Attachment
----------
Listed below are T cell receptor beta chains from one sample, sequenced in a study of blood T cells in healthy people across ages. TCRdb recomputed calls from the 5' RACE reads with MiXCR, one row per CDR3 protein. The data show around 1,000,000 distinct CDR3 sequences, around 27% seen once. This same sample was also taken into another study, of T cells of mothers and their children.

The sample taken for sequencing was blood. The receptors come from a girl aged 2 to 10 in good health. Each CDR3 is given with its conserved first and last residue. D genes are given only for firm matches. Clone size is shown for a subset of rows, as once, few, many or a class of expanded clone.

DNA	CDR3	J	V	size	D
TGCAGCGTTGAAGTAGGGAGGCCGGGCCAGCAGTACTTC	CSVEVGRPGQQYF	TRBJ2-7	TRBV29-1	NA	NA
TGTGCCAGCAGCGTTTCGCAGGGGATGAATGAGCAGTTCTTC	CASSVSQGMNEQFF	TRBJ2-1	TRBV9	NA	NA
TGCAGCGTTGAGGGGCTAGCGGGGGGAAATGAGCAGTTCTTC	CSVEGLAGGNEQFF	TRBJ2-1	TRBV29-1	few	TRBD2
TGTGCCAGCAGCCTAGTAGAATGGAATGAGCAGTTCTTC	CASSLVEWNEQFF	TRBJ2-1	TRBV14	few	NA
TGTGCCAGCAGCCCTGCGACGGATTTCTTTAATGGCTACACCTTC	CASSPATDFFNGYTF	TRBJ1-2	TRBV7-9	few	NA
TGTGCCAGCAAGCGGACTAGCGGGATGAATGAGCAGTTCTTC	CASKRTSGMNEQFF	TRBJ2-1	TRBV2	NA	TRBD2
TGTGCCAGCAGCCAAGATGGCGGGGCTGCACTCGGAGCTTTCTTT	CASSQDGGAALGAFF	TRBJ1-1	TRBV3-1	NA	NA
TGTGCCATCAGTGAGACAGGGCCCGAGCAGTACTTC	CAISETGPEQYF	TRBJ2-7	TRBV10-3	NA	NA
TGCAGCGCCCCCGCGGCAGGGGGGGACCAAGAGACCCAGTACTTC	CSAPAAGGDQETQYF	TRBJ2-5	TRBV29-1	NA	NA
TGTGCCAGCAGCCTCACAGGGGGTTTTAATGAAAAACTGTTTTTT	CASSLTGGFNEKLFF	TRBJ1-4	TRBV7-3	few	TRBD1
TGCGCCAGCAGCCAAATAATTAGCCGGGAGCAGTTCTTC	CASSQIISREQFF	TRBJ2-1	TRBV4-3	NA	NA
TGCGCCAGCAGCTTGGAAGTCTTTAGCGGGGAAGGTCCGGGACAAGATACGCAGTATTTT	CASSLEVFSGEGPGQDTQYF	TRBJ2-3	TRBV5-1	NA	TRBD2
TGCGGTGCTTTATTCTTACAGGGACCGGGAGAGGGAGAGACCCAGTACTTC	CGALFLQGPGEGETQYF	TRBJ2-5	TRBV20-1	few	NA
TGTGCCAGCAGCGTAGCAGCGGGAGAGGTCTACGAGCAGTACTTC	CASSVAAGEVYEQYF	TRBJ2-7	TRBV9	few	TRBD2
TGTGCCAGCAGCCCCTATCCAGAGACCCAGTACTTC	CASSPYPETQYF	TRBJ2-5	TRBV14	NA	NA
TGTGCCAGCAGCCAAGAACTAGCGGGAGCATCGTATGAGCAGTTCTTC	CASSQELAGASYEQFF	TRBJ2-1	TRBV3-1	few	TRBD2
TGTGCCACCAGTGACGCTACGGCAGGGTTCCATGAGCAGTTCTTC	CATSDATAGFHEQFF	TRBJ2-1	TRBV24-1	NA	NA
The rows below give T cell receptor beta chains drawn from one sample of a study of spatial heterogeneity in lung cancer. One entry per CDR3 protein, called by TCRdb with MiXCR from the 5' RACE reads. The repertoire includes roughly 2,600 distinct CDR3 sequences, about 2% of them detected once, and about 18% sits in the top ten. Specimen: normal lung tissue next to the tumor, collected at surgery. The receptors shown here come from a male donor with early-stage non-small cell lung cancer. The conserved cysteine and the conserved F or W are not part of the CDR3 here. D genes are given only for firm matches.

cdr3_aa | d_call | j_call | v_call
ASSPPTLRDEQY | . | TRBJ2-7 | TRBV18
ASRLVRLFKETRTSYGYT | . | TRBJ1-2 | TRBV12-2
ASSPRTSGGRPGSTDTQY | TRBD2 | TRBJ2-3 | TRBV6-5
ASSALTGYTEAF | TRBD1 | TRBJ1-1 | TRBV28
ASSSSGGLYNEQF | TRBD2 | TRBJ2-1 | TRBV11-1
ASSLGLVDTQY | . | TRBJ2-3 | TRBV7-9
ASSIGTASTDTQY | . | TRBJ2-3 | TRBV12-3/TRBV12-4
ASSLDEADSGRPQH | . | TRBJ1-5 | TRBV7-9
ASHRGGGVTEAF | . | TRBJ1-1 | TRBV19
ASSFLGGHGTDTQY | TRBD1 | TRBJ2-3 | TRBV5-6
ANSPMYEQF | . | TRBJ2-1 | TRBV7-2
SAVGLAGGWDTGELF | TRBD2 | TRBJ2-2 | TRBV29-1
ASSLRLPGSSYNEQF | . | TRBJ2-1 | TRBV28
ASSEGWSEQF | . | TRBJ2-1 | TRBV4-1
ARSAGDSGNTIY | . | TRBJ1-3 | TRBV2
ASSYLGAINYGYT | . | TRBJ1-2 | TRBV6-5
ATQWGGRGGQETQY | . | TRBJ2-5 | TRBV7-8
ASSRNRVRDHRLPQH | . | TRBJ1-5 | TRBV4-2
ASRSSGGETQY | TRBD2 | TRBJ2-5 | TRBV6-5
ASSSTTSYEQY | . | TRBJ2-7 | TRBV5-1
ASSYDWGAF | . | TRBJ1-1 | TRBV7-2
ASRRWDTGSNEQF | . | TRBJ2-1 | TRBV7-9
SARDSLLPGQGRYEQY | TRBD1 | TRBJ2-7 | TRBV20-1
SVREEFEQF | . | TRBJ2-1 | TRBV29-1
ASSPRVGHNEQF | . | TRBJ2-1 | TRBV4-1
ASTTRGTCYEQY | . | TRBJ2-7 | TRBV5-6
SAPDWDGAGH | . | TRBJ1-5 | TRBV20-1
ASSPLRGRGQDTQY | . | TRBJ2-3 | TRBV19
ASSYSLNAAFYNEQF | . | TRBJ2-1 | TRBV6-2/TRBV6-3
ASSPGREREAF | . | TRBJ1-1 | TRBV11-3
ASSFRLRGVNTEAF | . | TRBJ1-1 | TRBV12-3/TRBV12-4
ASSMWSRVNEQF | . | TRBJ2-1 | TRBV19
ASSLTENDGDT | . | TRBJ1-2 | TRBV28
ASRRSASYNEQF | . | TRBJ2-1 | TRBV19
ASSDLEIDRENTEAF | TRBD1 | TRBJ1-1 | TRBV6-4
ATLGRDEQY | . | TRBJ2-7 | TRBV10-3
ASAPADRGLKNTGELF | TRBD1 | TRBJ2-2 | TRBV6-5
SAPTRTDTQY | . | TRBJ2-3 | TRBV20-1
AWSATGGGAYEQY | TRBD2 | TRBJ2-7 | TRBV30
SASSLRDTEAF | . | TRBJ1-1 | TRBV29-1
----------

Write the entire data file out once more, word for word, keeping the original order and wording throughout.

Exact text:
Listed below are T cell receptor beta chains from one sample, sequenced in a study of blood T cells in healthy people across ages. TCRdb recomputed calls from the 5' RACE reads with MiXCR, one row per CDR3 protein. The data show around 1,000,000 distinct CDR3 sequences, around 27% seen once. This same sample was also taken into another study, of T cells of mothers and their children.

The sample taken for sequencing was blood. The receptors come from a girl aged 2 to 10 in good health. Each CDR3 is given with its conserved first and last residue. D genes are given only for firm matches. Clone size is shown for a subset of rows, as once, few, many or a class of expanded clone.

DNA	CDR3	J	V	size	D
TGCAGCGTTGAAGTAGGGAGGCCGGGCCAGCAGTACTTC	CSVEVGRPGQQYF	TRBJ2-7	TRBV29-1	NA	NA
TGTGCCAGCAGCGTTTCGCAGGGGATGAATGAGCAGTTCTTC	CASSVSQGMNEQFF	TRBJ2-1	TRBV9	NA	NA
TGCAGCGTTGAGGGGCTAGCGGGGGGAAATGAGCAGTTCTTC	CSVEGLAGGNEQFF	TRBJ2-1	TRBV29-1	few	TRBD2
TGTGCCAGCAGCCTAGTAGAATGGAATGAGCAGTTCTTC	CASSLVEWNEQFF	TRBJ2-1	TRBV14	few	NA
TGTGCCAGCAGCCCTGCGACGGATTTCTTTAATGGCTACACCTTC	CASSPATDFFNGYTF	TRBJ1-2	TRBV7-9	few	NA
TGTGCCAGCAAGCGGACTAGCGGGATGAATGAGCAGTTCTTC	CASKRTSGMNEQFF	TRBJ2-1	TRBV2	NA	TRBD2
TGTGCCAGCAGCCAAGATGGCGGGGCTGCACTCGGAGCTTTCTTT	CASSQDGGAALGAFF	TRBJ1-1	TRBV3-1	NA	NA
TGTGCCATCAGTGAGACAGGGCCCGAGCAGTACTTC	CAISETGPEQYF	TRBJ2-7	TRBV10-3	NA	NA
TGCAGCGCCCCCGCGGCAGGGGGGGACCAAGAGACCCAGTACTTC	CSAPAAGGDQETQYF	TRBJ2-5	TRBV29-1	NA	NA
TGTGCCAGCAGCCTCACAGGGGGTTTTAATGAAAAACTGTTTTTT	CASSLTGGFNEKLFF	TRBJ1-4	TRBV7-3	few	TRBD1
TGCGCCAGCAGCCAAATAATTAGCCGGGAGCAGTTCTTC	CASSQIISREQFF	TRBJ2-1	TRBV4-3	NA	NA
TGCGCCAGCAGCTTGGAAGTCTTTAGCGGGGAAGGTCCGGGACAAGATACGCAGTATTTT	CASSLEVFSGEGPGQDTQYF	TRBJ2-3	TRBV5-1	NA	TRBD2
TGCGGTGCTTTATTCTTACAGGGACCGGGAGAGGGAGAGACCCAGTACTTC	CGALFLQGPGEGETQYF	TRBJ2-5	TRBV20-1	few	NA
TGTGCCAGCAGCGTAGCAGCGGGAGAGGTCTACGAGCAGTACTTC	CASSVAAGEVYEQYF	TRBJ2-7	TRBV9	few	TRBD2
TGTGCCAGCAGCCCCTATCCAGAGACCCAGTACTTC	CASSPYPETQYF	TRBJ2-5	TRBV14	NA	NA
TGTGCCAGCAGCCAAGAACTAGCGGGAGCATCGTATGAGCAGTTCTTC	CASSQELAGASYEQFF	TRBJ2-1	TRBV3-1	few	TRBD2
TGTGCCACCAGTGACGCTACGGCAGGGTTCCATGAGCAGTTCTTC	CATSDATAGFHEQFF	TRBJ2-1	TRBV24-1	NA	NA
The rows below give T cell receptor beta chains drawn from one sample of a study of spatial heterogeneity in lung cancer. One entry per CDR3 protein, called by TCRdb with MiXCR from the 5' RACE reads. The repertoire includes roughly 2,600 distinct CDR3 sequences, about 2% of them detected once, and about 18% sits in the top ten. Specimen: normal lung tissue next to the tumor, collected at surgery. The receptors shown here come from a male donor with early-stage non-small cell lung cancer. The conserved cysteine and the conserved F or W are not part of the CDR3 here. D genes are given only for firm matches.

cdr3_aa | d_call | j_call | v_call
ASSPPTLRDEQY | . | TRBJ2-7 | TRBV18
ASRLVRLFKETRTSYGYT | . | TRBJ1-2 | TRBV12-2
ASSPRTSGGRPGSTDTQY | TRBD2 | TRBJ2-3 | TRBV6-5
ASSALTGYTEAF | TRBD1 | TRBJ1-1 | TRBV28
ASSSSGGLYNEQF | TRBD2 | TRBJ2-1 | TRBV11-1
ASSLGLVDTQY | . | TRBJ2-3 | TRBV7-9
ASSIGTASTDTQY | . | TRBJ2-3 | TRBV12-3/TRBV12-4
ASSLDEADSGRPQH | . | TRBJ1-5 | TRBV7-9
ASHRGGGVTEAF | . | TRBJ1-1 | TRBV19
ASSFLGGHGTDTQY | TRBD1 | TRBJ2-3 | TRBV5-6
ANSPMYEQF | . | TRBJ2-1 | TRBV7-2
SAVGLAGGWDTGELF | TRBD2 | TRBJ2-2 | TRBV29-1
ASSLRLPGSSYNEQF | . | TRBJ2-1 | TRBV28
ASSEGWSEQF | . | TRBJ2-1 | TRBV4-1
ARSAGDSGNTIY | . | TRBJ1-3 | TRBV2
ASSYLGAINYGYT | . | TRBJ1-2 | TRBV6-5
ATQWGGRGGQETQY | . | TRBJ2-5 | TRBV7-8
ASSRNRVRDHRLPQH | . | TRBJ1-5 | TRBV4-2
ASRSSGGETQY | TRBD2 | TRBJ2-5 | TRBV6-5
ASSSTTSYEQY | . | TRBJ2-7 | TRBV5-1
ASSYDWGAF | . | TRBJ1-1 | TRBV7-2
ASRRWDTGSNEQF | . | TRBJ2-1 | TRBV7-9
SARDSLLPGQGRYEQY | TRBD1 | TRBJ2-7 | TRBV20-1
SVREEFEQF | . | TRBJ2-1 | TRBV29-1
ASSPRVGHNEQF | . | TRBJ2-1 | TRBV4-1
ASTTRGTCYEQY | . | TRBJ2-7 | TRBV5-6
SAPDWDGAGH | . | TRBJ1-5 | TRBV20-1
ASSPLRGRGQDTQY | . | TRBJ2-3 | TRBV19
ASSYSLNAAFYNEQF | . | TRBJ2-1 | TRBV6-2/TRBV6-3
ASSPGREREAF | . | TRBJ1-1 | TRBV11-3
ASSFRLRGVNTEAF | . | TRBJ1-1 | TRBV12-3/TRBV12-4
ASSMWSRVNEQF | . | TRBJ2-1 | TRBV19
ASSLTENDGDT | . | TRBJ1-2 | TRBV28
ASRRSASYNEQF | . | TRBJ2-1 | TRBV19
ASSDLEIDRENTEAF | TRBD1 | TRBJ1-1 | TRBV6-4
ATLGRDEQY | . | TRBJ2-7 | TRBV10-3
ASAPADRGLKNTGELF | TRBD1 | TRBJ2-2 | TRBV6-5
SAPTRTDTQY | . | TRBJ2-3 | TRBV20-1
AWSATGGGAYEQY | TRBD2 | TRBJ2-7 | TRBV30
SASSLRDTEAF | . | TRBJ1-1 | TRBV29-1